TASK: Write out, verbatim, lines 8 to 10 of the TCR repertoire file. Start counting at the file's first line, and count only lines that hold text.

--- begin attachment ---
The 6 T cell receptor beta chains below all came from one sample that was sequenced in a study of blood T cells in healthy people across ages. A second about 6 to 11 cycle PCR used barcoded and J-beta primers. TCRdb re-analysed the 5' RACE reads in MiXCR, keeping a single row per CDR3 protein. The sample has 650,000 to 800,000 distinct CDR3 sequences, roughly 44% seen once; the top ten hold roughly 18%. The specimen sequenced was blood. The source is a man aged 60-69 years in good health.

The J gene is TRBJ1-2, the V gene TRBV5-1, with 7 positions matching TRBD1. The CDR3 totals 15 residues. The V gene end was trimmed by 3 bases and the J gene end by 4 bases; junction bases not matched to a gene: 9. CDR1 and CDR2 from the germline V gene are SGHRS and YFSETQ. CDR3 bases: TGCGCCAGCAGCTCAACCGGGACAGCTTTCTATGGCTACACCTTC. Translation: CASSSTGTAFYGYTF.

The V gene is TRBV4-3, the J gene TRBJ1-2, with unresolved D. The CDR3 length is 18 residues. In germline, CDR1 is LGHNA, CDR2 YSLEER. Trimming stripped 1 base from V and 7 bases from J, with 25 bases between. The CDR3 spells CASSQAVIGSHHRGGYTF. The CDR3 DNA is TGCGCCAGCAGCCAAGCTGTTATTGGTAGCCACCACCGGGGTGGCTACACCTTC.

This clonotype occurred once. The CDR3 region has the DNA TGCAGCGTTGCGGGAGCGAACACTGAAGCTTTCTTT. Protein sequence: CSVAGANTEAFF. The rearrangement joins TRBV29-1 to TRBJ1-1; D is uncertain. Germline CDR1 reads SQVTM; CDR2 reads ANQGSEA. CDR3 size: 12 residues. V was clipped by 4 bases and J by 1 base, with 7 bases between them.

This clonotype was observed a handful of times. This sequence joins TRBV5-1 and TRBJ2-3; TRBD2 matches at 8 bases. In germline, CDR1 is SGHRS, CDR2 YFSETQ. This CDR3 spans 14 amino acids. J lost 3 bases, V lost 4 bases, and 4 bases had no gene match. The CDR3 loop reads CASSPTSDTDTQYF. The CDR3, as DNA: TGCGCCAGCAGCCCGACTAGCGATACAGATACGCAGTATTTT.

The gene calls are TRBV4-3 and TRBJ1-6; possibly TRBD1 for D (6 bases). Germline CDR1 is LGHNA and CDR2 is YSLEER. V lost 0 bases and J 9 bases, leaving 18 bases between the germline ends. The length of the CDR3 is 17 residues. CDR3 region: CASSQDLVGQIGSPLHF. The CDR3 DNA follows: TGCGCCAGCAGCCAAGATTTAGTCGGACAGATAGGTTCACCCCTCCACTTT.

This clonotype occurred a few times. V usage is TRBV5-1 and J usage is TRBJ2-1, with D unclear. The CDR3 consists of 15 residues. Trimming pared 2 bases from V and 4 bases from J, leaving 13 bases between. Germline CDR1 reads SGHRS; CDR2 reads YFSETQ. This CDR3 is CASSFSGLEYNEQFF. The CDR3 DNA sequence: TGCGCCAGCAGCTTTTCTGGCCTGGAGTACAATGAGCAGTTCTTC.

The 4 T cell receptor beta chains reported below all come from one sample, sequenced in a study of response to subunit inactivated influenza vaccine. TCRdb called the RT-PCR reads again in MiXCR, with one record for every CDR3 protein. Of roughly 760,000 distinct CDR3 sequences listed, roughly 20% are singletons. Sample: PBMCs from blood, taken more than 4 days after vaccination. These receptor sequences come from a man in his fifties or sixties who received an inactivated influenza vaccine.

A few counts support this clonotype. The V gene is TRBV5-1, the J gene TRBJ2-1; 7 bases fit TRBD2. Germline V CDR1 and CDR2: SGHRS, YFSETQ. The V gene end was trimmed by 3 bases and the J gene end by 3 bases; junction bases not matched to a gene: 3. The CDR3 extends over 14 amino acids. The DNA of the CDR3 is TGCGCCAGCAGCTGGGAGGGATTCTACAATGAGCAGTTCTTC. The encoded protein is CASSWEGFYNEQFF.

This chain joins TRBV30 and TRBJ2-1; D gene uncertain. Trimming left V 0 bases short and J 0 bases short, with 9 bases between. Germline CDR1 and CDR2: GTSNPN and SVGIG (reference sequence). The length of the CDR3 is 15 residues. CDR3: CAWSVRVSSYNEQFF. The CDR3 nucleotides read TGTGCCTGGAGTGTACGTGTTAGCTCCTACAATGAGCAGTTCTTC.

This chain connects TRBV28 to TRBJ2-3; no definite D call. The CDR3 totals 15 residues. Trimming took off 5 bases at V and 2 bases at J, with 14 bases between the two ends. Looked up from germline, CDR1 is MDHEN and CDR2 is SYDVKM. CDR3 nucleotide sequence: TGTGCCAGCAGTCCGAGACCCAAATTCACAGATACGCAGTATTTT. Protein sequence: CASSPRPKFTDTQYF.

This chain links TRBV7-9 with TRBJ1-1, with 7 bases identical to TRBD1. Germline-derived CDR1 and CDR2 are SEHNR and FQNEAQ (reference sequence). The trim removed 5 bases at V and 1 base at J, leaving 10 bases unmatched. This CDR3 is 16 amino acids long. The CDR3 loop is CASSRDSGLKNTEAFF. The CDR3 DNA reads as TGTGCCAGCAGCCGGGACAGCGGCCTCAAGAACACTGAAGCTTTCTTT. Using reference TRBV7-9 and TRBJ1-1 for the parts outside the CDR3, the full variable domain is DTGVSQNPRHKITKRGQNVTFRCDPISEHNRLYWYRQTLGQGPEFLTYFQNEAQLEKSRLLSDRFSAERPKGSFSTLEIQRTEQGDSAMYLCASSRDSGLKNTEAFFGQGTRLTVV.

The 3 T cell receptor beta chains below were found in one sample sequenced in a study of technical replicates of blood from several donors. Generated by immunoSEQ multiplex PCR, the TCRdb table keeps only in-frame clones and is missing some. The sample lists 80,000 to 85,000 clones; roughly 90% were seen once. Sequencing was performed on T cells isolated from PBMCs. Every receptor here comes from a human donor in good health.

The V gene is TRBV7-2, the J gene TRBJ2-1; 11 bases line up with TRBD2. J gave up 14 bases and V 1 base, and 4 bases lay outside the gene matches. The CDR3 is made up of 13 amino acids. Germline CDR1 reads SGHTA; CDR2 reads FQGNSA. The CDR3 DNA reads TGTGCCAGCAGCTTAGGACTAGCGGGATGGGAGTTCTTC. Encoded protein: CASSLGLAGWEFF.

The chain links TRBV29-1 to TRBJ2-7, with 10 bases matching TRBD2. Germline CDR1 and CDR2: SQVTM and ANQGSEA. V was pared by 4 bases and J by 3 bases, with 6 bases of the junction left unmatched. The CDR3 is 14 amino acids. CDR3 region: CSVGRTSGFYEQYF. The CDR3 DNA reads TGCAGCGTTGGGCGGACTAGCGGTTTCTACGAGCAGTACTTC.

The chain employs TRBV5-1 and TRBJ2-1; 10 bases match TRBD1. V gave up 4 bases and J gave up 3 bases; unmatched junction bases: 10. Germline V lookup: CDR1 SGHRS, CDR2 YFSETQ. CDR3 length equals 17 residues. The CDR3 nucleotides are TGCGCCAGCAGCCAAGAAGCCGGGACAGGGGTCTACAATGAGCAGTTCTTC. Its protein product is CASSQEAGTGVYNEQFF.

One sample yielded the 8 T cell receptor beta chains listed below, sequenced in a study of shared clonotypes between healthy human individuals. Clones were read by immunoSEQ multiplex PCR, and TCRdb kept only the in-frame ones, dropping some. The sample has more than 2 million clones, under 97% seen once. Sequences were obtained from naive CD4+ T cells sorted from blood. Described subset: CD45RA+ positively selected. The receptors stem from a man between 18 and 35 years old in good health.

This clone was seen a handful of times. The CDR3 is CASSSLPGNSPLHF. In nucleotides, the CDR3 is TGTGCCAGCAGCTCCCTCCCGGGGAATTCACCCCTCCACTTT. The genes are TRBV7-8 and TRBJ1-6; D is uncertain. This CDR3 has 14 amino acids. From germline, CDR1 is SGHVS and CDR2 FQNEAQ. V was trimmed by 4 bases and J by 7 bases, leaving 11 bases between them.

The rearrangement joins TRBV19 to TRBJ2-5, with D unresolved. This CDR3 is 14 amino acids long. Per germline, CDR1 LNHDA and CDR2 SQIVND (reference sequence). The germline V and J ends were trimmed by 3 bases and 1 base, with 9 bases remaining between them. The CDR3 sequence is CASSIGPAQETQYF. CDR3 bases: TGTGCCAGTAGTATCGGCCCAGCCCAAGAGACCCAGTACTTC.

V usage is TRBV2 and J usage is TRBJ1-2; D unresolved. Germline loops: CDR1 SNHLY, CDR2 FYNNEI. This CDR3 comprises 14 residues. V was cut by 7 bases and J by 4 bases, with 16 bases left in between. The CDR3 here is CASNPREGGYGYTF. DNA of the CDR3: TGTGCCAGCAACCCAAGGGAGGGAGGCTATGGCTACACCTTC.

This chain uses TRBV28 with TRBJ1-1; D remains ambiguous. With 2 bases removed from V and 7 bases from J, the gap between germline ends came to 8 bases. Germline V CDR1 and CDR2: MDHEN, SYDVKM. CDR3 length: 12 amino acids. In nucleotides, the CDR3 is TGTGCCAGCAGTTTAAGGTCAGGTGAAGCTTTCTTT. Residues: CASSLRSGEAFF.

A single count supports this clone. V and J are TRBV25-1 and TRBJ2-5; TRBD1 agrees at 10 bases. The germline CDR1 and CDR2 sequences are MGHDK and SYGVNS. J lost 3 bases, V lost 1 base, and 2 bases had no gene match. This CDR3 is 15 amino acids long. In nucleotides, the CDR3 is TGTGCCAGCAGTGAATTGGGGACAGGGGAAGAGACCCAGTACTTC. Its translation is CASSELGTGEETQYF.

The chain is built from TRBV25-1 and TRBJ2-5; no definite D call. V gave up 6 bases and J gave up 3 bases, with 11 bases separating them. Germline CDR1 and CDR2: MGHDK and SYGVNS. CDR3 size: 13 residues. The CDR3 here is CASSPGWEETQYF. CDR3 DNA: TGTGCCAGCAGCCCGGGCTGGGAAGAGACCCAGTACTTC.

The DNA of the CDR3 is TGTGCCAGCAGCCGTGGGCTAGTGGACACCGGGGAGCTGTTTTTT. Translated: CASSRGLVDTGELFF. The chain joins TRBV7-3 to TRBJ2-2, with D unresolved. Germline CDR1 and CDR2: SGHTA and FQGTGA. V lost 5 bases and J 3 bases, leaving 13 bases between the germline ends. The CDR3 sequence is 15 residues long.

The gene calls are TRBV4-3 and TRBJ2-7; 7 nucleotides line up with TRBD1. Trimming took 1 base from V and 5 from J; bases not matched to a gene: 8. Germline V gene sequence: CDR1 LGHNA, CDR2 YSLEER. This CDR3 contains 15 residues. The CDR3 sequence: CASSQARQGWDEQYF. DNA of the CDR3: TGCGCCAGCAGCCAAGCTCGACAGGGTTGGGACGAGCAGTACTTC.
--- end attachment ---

The 4 T cell receptor beta chains reported below all come from one sample, sequenced in a study of response to subunit inactivated influenza vaccine. TCRdb called the RT-PCR reads again in MiXCR, with one record for every CDR3 protein. Of roughly 760,000 distinct CDR3 sequences listed, roughly 20% are singletons. Sample: PBMCs from blood, taken more than 4 days after vaccination. These receptor sequences come from a man in his fifties or sixties who received an inactivated influenza vaccine.

A few counts support this clonotype. The V gene is TRBV5-1, the J gene TRBJ2-1; 7 bases fit TRBD2. Germline V CDR1 and CDR2: SGHRS, YFSETQ. The V gene end was trimmed by 3 bases and the J gene end by 3 bases; junction bases not matched to a gene: 3. The CDR3 extends over 14 amino acids. The DNA of the CDR3 is TGCGCCAGCAGCTGGGAGGGATTCTACAATGAGCAGTTCTTC. The encoded protein is CASSWEGFYNEQFF.

This chain joins TRBV30 and TRBJ2-1; D gene uncertain. Trimming left V 0 bases short and J 0 bases short, with 9 bases between. Germline CDR1 and CDR2: GTSNPN and SVGIG (reference sequence). The length of the CDR3 is 15 residues. CDR3: CAWSVRVSSYNEQFF. The CDR3 nucleotides read TGTGCCTGGAGTGTACGTGTTAGCTCCTACAATGAGCAGTTCTTC.